Thursday, January 04, 2007

Peter Parker vs George W. Bush

Loved this...

Spider-Man lassos White House in his web

It’s hard not to think of the Bush administration when thumbing through the latest “The Amazing Spider-Man” comic (#536).

First, some background (and you probably don’t need to be a rocket scientist to see the parallels):
In Marvel Comics’ — ahem — “Civil War” story arc, the U.S. government passes the “Superhuman Registration Act” after hundreds of innocent American men, women and children become collateral damage in a superhero-related tragedy (the president of the United States even swings by the disaster site to assess the damage).
The act mandates registration of all superheroes with the government. Spider-Man initially supports the act but then grows suspicious after discovering that unregistered captives are being held without civil rights at an off-shore prison called “the Negative Zone”.
Detainees will remain there for life if they don’t register.

Now, to the present: In this latest Spider-Man comic, America’s favorite swinging web-slinger takes to New York City’s airwaves to publicly denounce the act.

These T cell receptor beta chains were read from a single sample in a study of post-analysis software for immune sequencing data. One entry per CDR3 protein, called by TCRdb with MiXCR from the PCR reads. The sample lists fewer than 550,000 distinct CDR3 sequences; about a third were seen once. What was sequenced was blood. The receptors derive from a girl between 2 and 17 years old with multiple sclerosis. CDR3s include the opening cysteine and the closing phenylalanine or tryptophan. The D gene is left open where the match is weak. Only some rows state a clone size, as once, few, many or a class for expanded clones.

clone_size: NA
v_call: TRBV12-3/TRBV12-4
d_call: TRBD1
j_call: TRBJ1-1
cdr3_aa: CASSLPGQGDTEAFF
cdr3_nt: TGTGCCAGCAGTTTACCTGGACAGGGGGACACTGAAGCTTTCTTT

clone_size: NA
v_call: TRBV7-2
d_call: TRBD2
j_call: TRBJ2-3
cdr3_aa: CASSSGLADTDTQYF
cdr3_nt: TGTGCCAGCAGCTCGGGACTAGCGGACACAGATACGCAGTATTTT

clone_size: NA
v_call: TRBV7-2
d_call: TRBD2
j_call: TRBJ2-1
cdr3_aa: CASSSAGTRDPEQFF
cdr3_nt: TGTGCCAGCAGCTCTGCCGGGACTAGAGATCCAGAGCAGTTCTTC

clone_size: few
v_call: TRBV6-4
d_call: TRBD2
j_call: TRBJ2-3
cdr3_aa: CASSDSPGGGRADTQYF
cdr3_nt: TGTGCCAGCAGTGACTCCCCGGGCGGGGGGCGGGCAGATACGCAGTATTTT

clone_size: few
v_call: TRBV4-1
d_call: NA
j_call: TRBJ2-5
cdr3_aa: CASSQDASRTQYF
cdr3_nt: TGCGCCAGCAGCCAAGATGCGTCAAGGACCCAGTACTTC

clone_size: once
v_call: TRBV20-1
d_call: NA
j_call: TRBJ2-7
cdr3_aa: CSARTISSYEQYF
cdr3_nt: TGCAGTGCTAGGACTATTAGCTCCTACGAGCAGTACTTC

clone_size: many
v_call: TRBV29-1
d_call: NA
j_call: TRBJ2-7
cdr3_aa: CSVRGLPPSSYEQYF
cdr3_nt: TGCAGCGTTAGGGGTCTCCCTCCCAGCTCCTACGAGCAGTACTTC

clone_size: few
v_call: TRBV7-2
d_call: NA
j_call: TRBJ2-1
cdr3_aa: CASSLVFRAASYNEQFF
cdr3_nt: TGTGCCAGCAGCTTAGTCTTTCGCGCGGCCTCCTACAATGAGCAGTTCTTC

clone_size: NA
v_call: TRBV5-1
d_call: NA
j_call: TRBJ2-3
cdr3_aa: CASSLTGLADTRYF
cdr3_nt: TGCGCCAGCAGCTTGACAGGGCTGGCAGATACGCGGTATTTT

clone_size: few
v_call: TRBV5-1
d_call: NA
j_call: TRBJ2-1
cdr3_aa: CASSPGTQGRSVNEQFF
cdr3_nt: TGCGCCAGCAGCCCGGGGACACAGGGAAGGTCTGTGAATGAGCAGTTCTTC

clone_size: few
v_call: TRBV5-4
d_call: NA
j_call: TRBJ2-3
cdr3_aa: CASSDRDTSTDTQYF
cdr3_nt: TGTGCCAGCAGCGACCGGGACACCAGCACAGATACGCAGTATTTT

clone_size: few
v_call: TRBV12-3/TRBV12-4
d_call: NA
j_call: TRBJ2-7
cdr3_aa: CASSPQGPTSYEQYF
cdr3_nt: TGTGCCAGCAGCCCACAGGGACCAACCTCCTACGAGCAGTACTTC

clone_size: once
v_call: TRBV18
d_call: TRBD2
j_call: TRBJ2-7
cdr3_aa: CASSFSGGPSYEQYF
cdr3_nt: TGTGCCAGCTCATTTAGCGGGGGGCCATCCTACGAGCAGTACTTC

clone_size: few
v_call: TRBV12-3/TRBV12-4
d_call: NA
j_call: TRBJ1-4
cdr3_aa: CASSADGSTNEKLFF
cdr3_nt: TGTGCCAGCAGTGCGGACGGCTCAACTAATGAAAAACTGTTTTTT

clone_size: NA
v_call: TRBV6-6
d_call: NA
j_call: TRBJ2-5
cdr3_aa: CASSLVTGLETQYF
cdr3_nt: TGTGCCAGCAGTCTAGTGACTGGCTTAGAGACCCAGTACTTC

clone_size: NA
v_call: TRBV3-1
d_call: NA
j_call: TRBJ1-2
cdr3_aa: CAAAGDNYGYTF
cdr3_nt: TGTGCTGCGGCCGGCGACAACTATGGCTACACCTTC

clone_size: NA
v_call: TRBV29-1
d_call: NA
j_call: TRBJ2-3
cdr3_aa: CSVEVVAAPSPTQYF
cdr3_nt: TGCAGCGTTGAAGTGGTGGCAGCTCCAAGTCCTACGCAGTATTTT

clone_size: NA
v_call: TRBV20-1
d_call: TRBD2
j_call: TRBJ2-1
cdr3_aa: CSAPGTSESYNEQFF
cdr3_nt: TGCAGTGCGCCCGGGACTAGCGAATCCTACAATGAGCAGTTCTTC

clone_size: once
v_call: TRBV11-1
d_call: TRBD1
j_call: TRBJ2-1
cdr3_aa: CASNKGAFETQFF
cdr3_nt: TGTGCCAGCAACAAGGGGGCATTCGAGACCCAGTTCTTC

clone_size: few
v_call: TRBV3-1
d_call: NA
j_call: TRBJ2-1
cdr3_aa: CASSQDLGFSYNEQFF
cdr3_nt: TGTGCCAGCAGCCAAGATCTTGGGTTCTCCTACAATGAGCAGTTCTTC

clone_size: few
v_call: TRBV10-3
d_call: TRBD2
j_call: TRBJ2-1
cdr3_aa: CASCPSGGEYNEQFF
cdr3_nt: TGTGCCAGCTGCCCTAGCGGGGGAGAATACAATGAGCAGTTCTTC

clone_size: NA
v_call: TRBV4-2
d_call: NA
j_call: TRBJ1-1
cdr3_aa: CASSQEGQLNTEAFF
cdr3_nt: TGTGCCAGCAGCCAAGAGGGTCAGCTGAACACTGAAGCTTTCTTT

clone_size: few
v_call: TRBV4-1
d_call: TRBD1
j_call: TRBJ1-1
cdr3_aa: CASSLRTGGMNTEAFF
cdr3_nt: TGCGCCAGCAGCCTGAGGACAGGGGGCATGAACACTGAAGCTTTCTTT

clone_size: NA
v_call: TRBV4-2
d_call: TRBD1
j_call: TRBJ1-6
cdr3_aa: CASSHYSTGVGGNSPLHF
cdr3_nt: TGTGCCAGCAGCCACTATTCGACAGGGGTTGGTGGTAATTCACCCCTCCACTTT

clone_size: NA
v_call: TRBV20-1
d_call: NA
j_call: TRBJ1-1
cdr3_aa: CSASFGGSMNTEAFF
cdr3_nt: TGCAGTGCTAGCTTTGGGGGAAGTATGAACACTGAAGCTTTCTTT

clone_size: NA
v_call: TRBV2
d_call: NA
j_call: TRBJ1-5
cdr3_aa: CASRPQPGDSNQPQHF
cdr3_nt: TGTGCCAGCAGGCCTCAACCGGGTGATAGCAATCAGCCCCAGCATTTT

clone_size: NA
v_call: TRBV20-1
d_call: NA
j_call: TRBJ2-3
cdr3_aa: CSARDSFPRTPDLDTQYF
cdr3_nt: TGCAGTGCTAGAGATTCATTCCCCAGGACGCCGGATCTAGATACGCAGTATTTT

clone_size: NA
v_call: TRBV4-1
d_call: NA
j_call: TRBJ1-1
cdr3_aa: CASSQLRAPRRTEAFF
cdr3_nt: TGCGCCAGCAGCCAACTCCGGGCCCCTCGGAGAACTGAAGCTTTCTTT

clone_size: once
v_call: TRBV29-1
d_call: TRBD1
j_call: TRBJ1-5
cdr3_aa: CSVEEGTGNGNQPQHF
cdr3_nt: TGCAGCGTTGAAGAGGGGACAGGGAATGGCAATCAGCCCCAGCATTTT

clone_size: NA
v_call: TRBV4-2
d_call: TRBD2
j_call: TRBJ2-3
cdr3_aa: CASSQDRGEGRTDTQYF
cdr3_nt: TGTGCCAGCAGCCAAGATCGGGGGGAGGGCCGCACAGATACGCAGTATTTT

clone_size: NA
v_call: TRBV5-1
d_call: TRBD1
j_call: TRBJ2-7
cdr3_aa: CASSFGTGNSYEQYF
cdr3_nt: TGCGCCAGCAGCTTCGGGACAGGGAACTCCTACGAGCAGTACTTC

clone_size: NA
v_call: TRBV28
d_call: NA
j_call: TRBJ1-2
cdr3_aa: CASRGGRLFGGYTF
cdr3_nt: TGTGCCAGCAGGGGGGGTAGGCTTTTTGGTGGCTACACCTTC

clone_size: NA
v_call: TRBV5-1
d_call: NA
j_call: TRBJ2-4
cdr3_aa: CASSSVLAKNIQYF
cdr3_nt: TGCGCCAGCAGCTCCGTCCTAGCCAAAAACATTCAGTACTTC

“I’ve seen the very concept of justice destroyed,” Spidey begins (as written by J. Michael Straczynski).
“I’ve seen heroes and bad guys alike — dangerous guys, no mistake, but still born in this country for the most part, denied due process, and imprisoned, potentially for the rest of their lives. … But there’s a point where the ends don’t justify the means, if the means require us to give up not just our identities, but who and what we are as a country.”

David Cassel, a Spider-Man fan and editor of, said in response, “In thirty years of reading Spider-Man, I’ve never seen an attack so direct.”

No word yet if the Bush administration is actively courting the Batman vote in response.


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